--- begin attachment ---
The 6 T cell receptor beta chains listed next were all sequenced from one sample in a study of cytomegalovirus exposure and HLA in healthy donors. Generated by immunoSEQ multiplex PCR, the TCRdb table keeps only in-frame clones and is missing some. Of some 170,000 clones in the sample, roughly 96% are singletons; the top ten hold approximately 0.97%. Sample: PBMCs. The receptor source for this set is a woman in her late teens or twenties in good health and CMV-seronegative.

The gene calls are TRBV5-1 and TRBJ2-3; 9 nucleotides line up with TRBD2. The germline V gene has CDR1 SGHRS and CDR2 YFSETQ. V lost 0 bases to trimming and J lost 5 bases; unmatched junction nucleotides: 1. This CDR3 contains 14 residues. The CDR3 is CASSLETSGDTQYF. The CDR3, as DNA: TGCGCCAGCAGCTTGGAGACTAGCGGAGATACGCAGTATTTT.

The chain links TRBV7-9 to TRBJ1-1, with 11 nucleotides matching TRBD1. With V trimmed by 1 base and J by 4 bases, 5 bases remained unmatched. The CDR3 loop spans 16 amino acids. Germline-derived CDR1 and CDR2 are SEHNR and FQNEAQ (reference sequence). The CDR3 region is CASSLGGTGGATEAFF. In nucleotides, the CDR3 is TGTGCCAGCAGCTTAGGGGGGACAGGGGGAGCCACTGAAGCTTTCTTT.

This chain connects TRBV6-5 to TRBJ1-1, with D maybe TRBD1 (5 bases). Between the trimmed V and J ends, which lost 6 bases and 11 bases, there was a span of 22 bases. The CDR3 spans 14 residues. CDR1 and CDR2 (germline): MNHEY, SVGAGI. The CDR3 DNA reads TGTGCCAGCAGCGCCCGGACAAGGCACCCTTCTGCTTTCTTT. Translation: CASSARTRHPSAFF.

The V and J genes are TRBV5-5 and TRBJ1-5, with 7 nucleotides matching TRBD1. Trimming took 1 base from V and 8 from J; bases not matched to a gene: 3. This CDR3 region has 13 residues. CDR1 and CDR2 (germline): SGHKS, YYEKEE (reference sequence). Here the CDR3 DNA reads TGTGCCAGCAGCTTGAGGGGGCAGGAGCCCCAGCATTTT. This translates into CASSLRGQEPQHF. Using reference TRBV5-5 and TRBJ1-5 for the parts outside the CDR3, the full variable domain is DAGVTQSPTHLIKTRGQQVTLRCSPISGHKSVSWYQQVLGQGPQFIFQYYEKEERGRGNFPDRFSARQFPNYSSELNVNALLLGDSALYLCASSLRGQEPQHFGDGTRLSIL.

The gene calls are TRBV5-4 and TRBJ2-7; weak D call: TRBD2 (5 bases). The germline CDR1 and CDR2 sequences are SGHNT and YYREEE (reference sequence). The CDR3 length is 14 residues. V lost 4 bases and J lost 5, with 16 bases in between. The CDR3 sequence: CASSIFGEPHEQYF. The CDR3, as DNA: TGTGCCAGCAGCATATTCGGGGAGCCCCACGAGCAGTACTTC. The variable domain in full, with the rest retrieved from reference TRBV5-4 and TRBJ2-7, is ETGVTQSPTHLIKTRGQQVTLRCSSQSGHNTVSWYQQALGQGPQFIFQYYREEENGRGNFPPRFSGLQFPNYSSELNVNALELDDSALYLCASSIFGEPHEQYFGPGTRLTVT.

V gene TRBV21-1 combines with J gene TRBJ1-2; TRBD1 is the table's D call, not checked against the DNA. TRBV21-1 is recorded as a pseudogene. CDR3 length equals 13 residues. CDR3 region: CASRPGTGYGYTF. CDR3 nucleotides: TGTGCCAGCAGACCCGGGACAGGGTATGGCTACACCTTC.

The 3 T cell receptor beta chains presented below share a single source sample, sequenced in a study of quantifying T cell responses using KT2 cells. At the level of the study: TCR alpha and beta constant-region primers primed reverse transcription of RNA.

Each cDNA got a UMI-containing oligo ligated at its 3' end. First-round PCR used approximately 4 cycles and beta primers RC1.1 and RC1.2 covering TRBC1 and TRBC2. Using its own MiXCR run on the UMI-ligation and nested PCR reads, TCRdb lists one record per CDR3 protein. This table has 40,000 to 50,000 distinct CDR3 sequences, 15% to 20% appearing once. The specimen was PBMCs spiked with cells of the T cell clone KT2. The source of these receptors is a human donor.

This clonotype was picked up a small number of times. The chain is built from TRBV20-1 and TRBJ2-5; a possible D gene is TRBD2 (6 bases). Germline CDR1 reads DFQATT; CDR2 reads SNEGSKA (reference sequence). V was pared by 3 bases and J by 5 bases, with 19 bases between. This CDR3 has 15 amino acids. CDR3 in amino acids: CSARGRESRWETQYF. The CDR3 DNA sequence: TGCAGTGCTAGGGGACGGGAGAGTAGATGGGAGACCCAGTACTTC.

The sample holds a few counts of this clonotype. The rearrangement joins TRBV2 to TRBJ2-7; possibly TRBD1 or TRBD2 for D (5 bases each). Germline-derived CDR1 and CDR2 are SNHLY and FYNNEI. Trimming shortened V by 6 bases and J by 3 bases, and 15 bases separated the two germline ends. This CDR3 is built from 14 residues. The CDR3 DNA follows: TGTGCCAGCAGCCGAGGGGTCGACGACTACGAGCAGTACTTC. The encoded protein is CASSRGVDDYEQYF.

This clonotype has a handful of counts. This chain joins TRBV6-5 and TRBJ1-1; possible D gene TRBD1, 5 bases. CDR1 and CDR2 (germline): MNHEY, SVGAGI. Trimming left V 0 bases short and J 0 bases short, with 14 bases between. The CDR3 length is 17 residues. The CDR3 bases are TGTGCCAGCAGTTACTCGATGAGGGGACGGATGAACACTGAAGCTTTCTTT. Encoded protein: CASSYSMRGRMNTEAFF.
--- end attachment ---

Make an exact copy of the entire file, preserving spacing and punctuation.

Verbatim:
The 6 T cell receptor beta chains listed next were all sequenced from one sample in a study of cytomegalovirus exposure and HLA in healthy donors. Generated by immunoSEQ multiplex PCR, the TCRdb table keeps only in-frame clones and is missing some. Of some 170,000 clones in the sample, roughly 96% are singletons; the top ten hold approximately 0.97%. Sample: PBMCs. The receptor source for this set is a woman in her late teens or twenties in good health and CMV-seronegative.

The gene calls are TRBV5-1 and TRBJ2-3; 9 nucleotides line up with TRBD2. The germline V gene has CDR1 SGHRS and CDR2 YFSETQ. V lost 0 bases to trimming and J lost 5 bases; unmatched junction nucleotides: 1. This CDR3 contains 14 residues. The CDR3 is CASSLETSGDTQYF. The CDR3, as DNA: TGCGCCAGCAGCTTGGAGACTAGCGGAGATACGCAGTATTTT.

The chain links TRBV7-9 to TRBJ1-1, with 11 nucleotides matching TRBD1. With V trimmed by 1 base and J by 4 bases, 5 bases remained unmatched. The CDR3 loop spans 16 amino acids. Germline-derived CDR1 and CDR2 are SEHNR and FQNEAQ (reference sequence). The CDR3 region is CASSLGGTGGATEAFF. In nucleotides, the CDR3 is TGTGCCAGCAGCTTAGGGGGGACAGGGGGAGCCACTGAAGCTTTCTTT.

This chain connects TRBV6-5 to TRBJ1-1, with D maybe TRBD1 (5 bases). Between the trimmed V and J ends, which lost 6 bases and 11 bases, there was a span of 22 bases. The CDR3 spans 14 residues. CDR1 and CDR2 (germline): MNHEY, SVGAGI. The CDR3 DNA reads TGTGCCAGCAGCGCCCGGACAAGGCACCCTTCTGCTTTCTTT. Translation: CASSARTRHPSAFF.

The V and J genes are TRBV5-5 and TRBJ1-5, with 7 nucleotides matching TRBD1. Trimming took 1 base from V and 8 from J; bases not matched to a gene: 3. This CDR3 region has 13 residues. CDR1 and CDR2 (germline): SGHKS, YYEKEE (reference sequence). Here the CDR3 DNA reads TGTGCCAGCAGCTTGAGGGGGCAGGAGCCCCAGCATTTT. This translates into CASSLRGQEPQHF. Using reference TRBV5-5 and TRBJ1-5 for the parts outside the CDR3, the full variable domain is DAGVTQSPTHLIKTRGQQVTLRCSPISGHKSVSWYQQVLGQGPQFIFQYYEKEERGRGNFPDRFSARQFPNYSSELNVNALLLGDSALYLCASSLRGQEPQHFGDGTRLSIL.

The gene calls are TRBV5-4 and TRBJ2-7; weak D call: TRBD2 (5 bases). The germline CDR1 and CDR2 sequences are SGHNT and YYREEE (reference sequence). The CDR3 length is 14 residues. V lost 4 bases and J lost 5, with 16 bases in between. The CDR3 sequence: CASSIFGEPHEQYF. The CDR3, as DNA: TGTGCCAGCAGCATATTCGGGGAGCCCCACGAGCAGTACTTC. The variable domain in full, with the rest retrieved from reference TRBV5-4 and TRBJ2-7, is ETGVTQSPTHLIKTRGQQVTLRCSSQSGHNTVSWYQQALGQGPQFIFQYYREEENGRGNFPPRFSGLQFPNYSSELNVNALELDDSALYLCASSIFGEPHEQYFGPGTRLTVT.

V gene TRBV21-1 combines with J gene TRBJ1-2; TRBD1 is the table's D call, not checked against the DNA. TRBV21-1 is recorded as a pseudogene. CDR3 length equals 13 residues. CDR3 region: CASRPGTGYGYTF. CDR3 nucleotides: TGTGCCAGCAGACCCGGGACAGGGTATGGCTACACCTTC.

The 3 T cell receptor beta chains presented below share a single source sample, sequenced in a study of quantifying T cell responses using KT2 cells. At the level of the study: TCR alpha and beta constant-region primers primed reverse transcription of RNA.

Each cDNA got a UMI-containing oligo ligated at its 3' end. First-round PCR used approximately 4 cycles and beta primers RC1.1 and RC1.2 covering TRBC1 and TRBC2. Using its own MiXCR run on the UMI-ligation and nested PCR reads, TCRdb lists one record per CDR3 protein. This table has 40,000 to 50,000 distinct CDR3 sequences, 15% to 20% appearing once. The specimen was PBMCs spiked with cells of the T cell clone KT2. The source of these receptors is a human donor.

This clonotype was picked up a small number of times. The chain is built from TRBV20-1 and TRBJ2-5; a possible D gene is TRBD2 (6 bases). Germline CDR1 reads DFQATT; CDR2 reads SNEGSKA (reference sequence). V was pared by 3 bases and J by 5 bases, with 19 bases between. This CDR3 has 15 amino acids. CDR3 in amino acids: CSARGRESRWETQYF. The CDR3 DNA sequence: TGCAGTGCTAGGGGACGGGAGAGTAGATGGGAGACCCAGTACTTC.

The sample holds a few counts of this clonotype. The rearrangement joins TRBV2 to TRBJ2-7; possibly TRBD1 or TRBD2 for D (5 bases each). Germline-derived CDR1 and CDR2 are SNHLY and FYNNEI. Trimming shortened V by 6 bases and J by 3 bases, and 15 bases separated the two germline ends. This CDR3 is built from 14 residues. The CDR3 DNA follows: TGTGCCAGCAGCCGAGGGGTCGACGACTACGAGCAGTACTTC. The encoded protein is CASSRGVDDYEQYF.

This clonotype has a handful of counts. This chain joins TRBV6-5 and TRBJ1-1; possible D gene TRBD1, 5 bases. CDR1 and CDR2 (germline): MNHEY, SVGAGI. Trimming left V 0 bases short and J 0 bases short, with 14 bases between. The CDR3 length is 17 residues. The CDR3 bases are TGTGCCAGCAGTTACTCGATGAGGGGACGGATGAACACTGAAGCTTTCTTT. Encoded protein: CASSYSMRGRMNTEAFF.